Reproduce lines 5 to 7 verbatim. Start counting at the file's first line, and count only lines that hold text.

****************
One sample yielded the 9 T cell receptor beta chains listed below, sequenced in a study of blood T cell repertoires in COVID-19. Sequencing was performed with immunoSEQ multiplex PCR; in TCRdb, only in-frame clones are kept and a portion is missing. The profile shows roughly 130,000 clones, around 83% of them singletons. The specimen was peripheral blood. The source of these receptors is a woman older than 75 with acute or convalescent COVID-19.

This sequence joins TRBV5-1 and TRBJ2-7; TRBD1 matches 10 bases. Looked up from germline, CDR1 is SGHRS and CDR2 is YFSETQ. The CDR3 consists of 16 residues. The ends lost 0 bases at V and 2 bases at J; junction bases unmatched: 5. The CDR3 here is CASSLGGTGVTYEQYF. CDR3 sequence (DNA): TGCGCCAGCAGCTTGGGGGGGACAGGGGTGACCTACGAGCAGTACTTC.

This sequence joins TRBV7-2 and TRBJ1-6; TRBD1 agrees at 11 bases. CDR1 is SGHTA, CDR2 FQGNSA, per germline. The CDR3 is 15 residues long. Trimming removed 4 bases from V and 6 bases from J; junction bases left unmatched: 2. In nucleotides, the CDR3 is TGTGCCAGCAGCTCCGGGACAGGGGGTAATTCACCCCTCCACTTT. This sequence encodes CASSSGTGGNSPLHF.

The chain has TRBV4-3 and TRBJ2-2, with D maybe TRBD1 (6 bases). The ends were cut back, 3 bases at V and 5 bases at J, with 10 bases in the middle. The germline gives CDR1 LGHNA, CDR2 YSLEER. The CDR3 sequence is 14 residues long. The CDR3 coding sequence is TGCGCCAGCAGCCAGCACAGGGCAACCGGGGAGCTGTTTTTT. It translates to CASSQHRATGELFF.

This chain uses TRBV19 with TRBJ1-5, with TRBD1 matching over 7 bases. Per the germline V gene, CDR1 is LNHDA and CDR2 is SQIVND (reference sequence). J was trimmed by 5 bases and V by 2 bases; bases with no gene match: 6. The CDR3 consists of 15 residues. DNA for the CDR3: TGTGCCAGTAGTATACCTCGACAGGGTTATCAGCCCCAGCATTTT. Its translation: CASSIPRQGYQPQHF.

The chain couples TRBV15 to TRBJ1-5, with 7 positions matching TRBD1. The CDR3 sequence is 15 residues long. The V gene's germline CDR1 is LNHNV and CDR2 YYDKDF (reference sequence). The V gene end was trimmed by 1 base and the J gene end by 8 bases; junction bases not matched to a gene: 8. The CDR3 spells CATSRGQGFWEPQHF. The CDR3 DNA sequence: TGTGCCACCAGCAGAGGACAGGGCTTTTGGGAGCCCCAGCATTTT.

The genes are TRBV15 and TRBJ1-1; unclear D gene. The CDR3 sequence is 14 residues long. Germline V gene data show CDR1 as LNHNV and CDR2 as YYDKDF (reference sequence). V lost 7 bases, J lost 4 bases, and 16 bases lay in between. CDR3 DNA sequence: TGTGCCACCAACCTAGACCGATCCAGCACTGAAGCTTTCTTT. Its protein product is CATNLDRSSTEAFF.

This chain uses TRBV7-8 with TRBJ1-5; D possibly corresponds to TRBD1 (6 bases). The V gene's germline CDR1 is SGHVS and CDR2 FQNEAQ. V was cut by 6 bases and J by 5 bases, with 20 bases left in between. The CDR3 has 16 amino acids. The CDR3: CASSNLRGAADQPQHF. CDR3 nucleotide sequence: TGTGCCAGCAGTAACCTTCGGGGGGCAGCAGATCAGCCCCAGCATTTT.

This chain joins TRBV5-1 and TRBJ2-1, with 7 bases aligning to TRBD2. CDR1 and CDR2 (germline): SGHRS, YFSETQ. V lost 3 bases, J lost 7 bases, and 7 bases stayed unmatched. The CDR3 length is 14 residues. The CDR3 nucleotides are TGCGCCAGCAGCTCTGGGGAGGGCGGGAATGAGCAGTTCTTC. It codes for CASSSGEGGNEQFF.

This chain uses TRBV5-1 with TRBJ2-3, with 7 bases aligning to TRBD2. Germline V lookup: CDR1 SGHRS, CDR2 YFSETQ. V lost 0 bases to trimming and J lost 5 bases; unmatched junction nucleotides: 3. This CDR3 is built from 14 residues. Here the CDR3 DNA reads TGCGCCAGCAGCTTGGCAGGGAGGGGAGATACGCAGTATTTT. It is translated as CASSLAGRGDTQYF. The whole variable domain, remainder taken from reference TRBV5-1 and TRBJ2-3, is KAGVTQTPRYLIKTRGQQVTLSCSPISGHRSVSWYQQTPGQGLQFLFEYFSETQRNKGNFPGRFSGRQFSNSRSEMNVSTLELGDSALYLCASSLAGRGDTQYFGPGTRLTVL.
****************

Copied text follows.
This chain uses TRBV19 with TRBJ1-5, with TRBD1 matching over 7 bases. Per the germline V gene, CDR1 is LNHDA and CDR2 is SQIVND (reference sequence). J was trimmed by 5 bases and V by 2 bases; bases with no gene match: 6. The CDR3 consists of 15 residues. DNA for the CDR3: TGTGCCAGTAGTATACCTCGACAGGGTTATCAGCCCCAGCATTTT. Its translation: CASSIPRQGYQPQHF.

The chain couples TRBV15 to TRBJ1-5, with 7 positions matching TRBD1. The CDR3 sequence is 15 residues long. The V gene's germline CDR1 is LNHNV and CDR2 YYDKDF (reference sequence). The V gene end was trimmed by 1 base and the J gene end by 8 bases; junction bases not matched to a gene: 8. The CDR3 spells CATSRGQGFWEPQHF. The CDR3 DNA sequence: TGTGCCACCAGCAGAGGACAGGGCTTTTGGGAGCCCCAGCATTTT.

The genes are TRBV15 and TRBJ1-1; unclear D gene. The CDR3 sequence is 14 residues long. Germline V gene data show CDR1 as LNHNV and CDR2 as YYDKDF (reference sequence). V lost 7 bases, J lost 4 bases, and 16 bases lay in between. CDR3 DNA sequence: TGTGCCACCAACCTAGACCGATCCAGCACTGAAGCTTTCTTT. Its protein product is CATNLDRSSTEAFF.